We once again ran into unanticipated setbacks throughout the day, but it's day four, and we're all used to it by now. Nothing is a surprise any more- I was quickly driven into town for a little adventure in search for some new extension chords to replace those that we had blown out in the O.R. I got back a little while later, and it was back to business as usual.
Early afternoon, in between cases, Dr. Lieberman and I grabbed some T-shirts and soccer balls to hand out to some of the orphaned children that he has been taking care of for the past couple of years. The kids lined up and we presented them each with the shirts then coaxed them to smile and pose for the camera. I did so with the sparse Luganda I know and am thrilled as I realize that one of the kids speak Swahili, with which I ask him to smile for the camera. He looks at me, surprised and confused that I spoke his language, but then obliges, grinning cheekily into the camera.
A little while later, I was back observing Dr. Kerner as she finished up with her case. Her patient was maybe 4 years old, and Dr. Kerner had just removed some scar tissue from the little boys cheek, releasing the contracture. As they finish suturing the patient, he vomited and we realized that he hadn’t actually been fasted before the surgery, but we were also relieved that he had not yet been extubated so there was minimal risk of aspiration.
A little later, I walked by Skylar, our neuromonitor and c-arm (x-ray machine) operator extraordinaire impatiently talking to the manufacturers of the machine after a power outage causes it to shut down intra-operatively and it refuses to boot back up. The machine was done for the day (and hopefully not for the whole trip) but the teams manage the rest of the day without it.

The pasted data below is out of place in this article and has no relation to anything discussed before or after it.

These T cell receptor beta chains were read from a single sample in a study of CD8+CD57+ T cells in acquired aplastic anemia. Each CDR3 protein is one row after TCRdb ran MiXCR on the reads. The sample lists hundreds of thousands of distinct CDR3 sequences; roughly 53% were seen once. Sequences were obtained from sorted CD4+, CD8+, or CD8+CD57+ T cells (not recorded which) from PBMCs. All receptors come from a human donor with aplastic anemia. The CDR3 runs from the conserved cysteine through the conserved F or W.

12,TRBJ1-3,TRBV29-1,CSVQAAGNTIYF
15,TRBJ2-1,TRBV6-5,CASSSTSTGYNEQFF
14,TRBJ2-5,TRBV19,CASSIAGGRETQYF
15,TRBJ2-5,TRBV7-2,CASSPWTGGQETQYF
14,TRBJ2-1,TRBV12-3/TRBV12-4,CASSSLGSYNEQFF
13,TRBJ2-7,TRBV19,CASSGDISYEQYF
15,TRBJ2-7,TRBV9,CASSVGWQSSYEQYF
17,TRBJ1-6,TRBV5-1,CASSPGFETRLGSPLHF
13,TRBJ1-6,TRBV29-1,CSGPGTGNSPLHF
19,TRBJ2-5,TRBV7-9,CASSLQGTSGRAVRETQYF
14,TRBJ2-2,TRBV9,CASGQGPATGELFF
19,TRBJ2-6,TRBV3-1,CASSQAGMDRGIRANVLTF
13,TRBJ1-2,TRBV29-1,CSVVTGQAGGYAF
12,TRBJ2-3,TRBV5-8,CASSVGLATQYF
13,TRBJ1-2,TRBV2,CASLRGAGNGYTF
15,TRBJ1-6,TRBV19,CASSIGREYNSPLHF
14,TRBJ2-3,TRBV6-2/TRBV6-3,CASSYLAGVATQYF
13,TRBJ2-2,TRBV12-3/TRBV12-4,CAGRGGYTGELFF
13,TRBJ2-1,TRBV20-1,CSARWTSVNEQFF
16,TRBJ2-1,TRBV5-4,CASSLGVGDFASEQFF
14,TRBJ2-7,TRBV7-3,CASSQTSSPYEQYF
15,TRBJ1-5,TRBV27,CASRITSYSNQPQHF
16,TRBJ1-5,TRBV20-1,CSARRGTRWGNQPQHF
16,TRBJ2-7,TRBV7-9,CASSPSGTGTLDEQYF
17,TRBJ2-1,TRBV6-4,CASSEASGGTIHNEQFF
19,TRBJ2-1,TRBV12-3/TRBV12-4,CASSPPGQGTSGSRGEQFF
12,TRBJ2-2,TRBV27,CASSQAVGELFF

I switched back and forth between Dr. Lieberman's last case and that next door, where Dr. Fisk was performing the BKA (below the knee amputation) that had been scheduled from their last day. The amputation was as gruesome as it was intriguing and Dr. Fisk took charge as Lance and Marvin assisted.
Watching Dr. Lieberman and Owusu's thoracotomy and anterior release, I marveled at the beauty of the human anatomy as I watched the patient's right lung maximally inflate after being pumped. I also doubled as videographer for both surgeries (this one and the BKA next door) as we record some video to document the surgeries.
We once again conclude Dr. Lieberman's operating day with another bout of 'Sweet Caroline,' hollering as a local nurse walks into the room and gives us some concerned looks. All in all, we ended the day having done three ortho/trauma cases, three plastics cases, and two spine cases. As we tried to leave for dinner, we found a few more patients in the hallway, who had been waiting all day to see us.
8 o’clock finish time, we headed over for dinner, this time at the Agip Motel where they had run out of all African food (I guess it’s that popular). We were joined by Dr. Kerner’s son Alex and his friend Afan, who also readily joined us in our daily reflection ritual…
Quote of the Day:
‘So what are you gonna do without your balls?’ - Dr. Kerner in reference to the ortho/trauma team missing the femoral heads of the hip prostheses
‘Your comfort is our total interest’- Dennis, the Vice President of hospital operations as he and dr. Lieberman discuss our transportation schedule.